Dominant Seventh Chords – Theory And Practice
This article is going to discuss the dominant 7th chords, usually just abbreviated to 7, e.g. E7 and A7. Don’t confuse the dominant 7th chord with the major seventh chord. The major 7th chords,or maj7, are a different chord.
Unlike the Major Chord and Minor Chord lessons where I just showed you the chord shapes and fingerings, I’m going to show you a little music theory, major scale theory, chord formula, and learn how to play dominant 7th chords.
First off, I’m going to show you what the major scale looks like. Starting off at the root note and going up to the same note one octave higher, it goes:
Where whole is a whole tone, or two frets on the guitar, and half is one fret.
If we take the E Major scale, the root note is the open sixth string. The diagram below shows the notes on the sixth string of the guitar.
Counting up the fretboard, the notes of the E Major scale are E F# G# A B C# D# and E.
The Major chord uses the first, third, and fifth notes of the Major scale. The E Major chord consists of E, G#, and B. The diagram below shows the E Major chord. Starting from the sixth string, the notes played are E, B, E, G#, B, and E.
The 7th chord formula is the first, third, fifth, and flatted seventh notes of the Major scale. E7 consists of E, G#, B, and D. The first version of E7 below uses all four fingers and can’t be used as a bar chord. The notes are E, B, E, G#, D, and E.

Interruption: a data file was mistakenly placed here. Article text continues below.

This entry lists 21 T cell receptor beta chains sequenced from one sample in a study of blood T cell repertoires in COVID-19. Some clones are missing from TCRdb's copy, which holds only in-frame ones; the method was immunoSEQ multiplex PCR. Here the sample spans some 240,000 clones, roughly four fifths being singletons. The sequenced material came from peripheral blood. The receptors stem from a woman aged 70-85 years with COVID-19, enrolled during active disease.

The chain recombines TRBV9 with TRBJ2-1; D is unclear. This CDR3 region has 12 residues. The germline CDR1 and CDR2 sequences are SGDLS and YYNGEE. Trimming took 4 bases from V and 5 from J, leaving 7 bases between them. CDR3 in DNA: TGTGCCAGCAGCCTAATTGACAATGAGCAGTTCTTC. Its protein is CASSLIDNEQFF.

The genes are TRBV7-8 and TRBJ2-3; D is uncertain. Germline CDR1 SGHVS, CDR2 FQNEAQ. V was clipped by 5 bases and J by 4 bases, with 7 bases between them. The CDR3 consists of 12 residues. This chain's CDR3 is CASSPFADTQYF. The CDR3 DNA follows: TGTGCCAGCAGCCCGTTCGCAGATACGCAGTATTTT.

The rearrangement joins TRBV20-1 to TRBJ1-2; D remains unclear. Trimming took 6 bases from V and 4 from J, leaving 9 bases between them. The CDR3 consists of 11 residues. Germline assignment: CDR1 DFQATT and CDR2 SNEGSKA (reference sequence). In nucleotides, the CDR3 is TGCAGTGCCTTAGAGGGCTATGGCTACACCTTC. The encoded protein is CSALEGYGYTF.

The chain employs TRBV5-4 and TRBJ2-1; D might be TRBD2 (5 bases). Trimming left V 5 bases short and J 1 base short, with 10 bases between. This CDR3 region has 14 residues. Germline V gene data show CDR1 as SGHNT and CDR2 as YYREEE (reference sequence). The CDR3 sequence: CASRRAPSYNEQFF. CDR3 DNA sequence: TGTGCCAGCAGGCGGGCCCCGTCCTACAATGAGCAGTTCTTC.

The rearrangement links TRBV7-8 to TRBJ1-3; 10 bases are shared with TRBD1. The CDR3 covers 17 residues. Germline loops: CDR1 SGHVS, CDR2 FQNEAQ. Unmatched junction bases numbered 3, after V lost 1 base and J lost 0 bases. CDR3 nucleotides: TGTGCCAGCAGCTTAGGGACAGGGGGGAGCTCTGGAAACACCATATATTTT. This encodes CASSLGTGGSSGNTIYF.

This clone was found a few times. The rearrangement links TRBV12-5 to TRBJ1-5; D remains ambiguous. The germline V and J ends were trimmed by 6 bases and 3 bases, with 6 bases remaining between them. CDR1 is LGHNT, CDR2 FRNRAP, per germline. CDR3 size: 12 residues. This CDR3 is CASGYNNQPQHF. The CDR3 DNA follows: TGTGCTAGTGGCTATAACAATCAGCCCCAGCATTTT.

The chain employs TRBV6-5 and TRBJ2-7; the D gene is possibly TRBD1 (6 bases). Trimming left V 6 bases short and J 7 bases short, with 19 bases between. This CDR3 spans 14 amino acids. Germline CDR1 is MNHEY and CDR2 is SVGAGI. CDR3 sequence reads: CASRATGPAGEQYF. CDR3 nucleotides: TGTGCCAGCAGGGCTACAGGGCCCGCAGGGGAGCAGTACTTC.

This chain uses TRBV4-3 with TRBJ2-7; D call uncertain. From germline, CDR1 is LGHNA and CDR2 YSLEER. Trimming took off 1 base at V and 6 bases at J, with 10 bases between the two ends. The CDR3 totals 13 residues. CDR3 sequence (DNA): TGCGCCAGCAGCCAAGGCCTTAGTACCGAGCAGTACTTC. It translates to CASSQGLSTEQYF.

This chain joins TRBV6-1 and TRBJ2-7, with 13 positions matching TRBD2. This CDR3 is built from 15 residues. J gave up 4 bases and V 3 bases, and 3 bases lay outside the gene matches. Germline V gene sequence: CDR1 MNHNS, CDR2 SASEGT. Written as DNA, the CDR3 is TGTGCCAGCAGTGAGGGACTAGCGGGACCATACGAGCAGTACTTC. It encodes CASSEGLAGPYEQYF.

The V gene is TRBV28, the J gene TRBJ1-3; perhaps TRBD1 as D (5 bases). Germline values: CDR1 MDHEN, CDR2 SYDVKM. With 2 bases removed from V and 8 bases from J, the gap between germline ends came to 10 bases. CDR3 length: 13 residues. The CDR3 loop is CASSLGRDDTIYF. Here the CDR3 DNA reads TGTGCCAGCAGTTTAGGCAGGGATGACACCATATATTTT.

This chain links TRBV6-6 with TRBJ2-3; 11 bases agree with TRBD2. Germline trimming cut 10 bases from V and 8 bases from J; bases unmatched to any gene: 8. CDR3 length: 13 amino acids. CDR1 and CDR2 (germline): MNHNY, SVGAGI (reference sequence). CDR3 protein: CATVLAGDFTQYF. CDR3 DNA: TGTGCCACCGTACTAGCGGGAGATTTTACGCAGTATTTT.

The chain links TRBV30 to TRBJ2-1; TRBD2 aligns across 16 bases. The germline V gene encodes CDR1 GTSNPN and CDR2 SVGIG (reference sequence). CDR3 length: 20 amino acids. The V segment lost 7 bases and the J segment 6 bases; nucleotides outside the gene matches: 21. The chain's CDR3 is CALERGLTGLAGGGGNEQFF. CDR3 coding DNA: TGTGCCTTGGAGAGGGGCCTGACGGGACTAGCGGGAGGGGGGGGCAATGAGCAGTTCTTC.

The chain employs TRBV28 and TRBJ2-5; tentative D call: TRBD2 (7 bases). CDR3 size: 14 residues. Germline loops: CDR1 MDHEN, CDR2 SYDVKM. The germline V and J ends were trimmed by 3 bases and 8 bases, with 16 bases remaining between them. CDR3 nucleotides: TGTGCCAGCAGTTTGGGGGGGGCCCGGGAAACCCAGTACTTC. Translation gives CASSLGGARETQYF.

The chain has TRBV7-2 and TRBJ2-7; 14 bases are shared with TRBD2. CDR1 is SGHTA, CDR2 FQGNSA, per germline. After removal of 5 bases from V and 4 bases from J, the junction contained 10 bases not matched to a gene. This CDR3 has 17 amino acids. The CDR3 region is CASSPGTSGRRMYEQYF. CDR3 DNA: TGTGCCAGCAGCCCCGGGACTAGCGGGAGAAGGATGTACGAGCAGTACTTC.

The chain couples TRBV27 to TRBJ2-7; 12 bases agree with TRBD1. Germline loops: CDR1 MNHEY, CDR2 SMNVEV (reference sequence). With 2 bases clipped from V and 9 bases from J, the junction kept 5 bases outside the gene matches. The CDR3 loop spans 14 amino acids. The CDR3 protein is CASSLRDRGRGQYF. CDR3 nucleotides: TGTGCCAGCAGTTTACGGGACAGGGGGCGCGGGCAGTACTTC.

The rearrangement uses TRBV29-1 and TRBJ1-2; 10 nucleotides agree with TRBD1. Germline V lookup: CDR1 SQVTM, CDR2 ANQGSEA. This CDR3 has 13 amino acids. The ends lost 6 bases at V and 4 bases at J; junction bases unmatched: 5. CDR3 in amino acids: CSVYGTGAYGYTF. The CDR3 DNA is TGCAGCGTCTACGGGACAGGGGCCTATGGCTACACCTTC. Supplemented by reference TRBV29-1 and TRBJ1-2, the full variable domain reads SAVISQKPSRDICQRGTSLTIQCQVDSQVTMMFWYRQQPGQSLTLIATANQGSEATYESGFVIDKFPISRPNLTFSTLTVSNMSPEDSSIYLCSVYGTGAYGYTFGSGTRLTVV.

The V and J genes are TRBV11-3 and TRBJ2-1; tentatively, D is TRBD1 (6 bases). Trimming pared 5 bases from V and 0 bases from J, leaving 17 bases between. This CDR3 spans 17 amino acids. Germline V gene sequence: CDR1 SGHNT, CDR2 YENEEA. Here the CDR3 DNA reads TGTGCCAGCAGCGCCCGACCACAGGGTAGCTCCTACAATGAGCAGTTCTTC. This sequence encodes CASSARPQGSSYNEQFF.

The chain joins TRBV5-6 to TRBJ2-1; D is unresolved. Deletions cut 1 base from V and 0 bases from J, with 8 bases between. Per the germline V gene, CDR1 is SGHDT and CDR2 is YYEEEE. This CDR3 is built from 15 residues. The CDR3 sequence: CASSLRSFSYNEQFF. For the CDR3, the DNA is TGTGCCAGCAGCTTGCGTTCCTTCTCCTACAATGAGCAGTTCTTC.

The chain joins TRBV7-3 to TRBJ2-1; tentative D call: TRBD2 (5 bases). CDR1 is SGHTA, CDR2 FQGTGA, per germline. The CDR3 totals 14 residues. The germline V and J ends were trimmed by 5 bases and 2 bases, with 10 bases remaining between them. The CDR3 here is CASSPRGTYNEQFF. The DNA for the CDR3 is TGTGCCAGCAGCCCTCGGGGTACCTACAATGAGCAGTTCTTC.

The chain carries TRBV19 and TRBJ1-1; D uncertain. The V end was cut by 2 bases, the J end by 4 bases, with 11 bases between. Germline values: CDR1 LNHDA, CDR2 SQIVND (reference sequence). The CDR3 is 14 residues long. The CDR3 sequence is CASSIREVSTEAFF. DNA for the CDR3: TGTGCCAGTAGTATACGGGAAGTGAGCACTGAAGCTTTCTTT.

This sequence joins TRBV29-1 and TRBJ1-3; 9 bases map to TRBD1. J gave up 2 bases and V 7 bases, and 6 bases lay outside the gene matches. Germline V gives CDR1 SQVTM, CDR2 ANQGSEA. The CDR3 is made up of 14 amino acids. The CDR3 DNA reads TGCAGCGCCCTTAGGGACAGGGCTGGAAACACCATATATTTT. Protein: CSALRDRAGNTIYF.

The next version of E7 below only uses three finger and can be used as a bar chord further up the neck of the guitar. The notes are E, B, D, G#, D, and E.
This last version of E7 is even easier and uses only two fingers. The notes are E, B, D, G#, B, and E.
You should see now that there are different ways of playing the same chord. As long as the four notes E, G#, B, and D are played, it’s an E7 chord.
We’re now going to take two variations of E7 and move it up the fretboard to play a G7 chord. Remember that we can’t use the first version because it uses all four fingers and doesn’t leave the first finger free to form the bar.
Using the same principle as before, the notes of the G Major scale are G, A, B, C, D, E, F#, G. The first, third, fifth, and flatted seventh notes forming the G7 chord are G, B, D, and F.
The diagram below shows the second version of E7 moved up to the 3rd fret to form G7. The notes are G, D, F, B, F, and G.
Finally, the diagram below shows the easy two finger version of E7 moved up to the 3rd fret to give G7. The notes are G, D, F, B, D, and G.
If either of these two chord shapes are moved up to the fifth fret, we have an A7 chord, Move it up to the seventh fret, we have a B7 chord, and so on. The root note of the chord is the note played on the sixth string.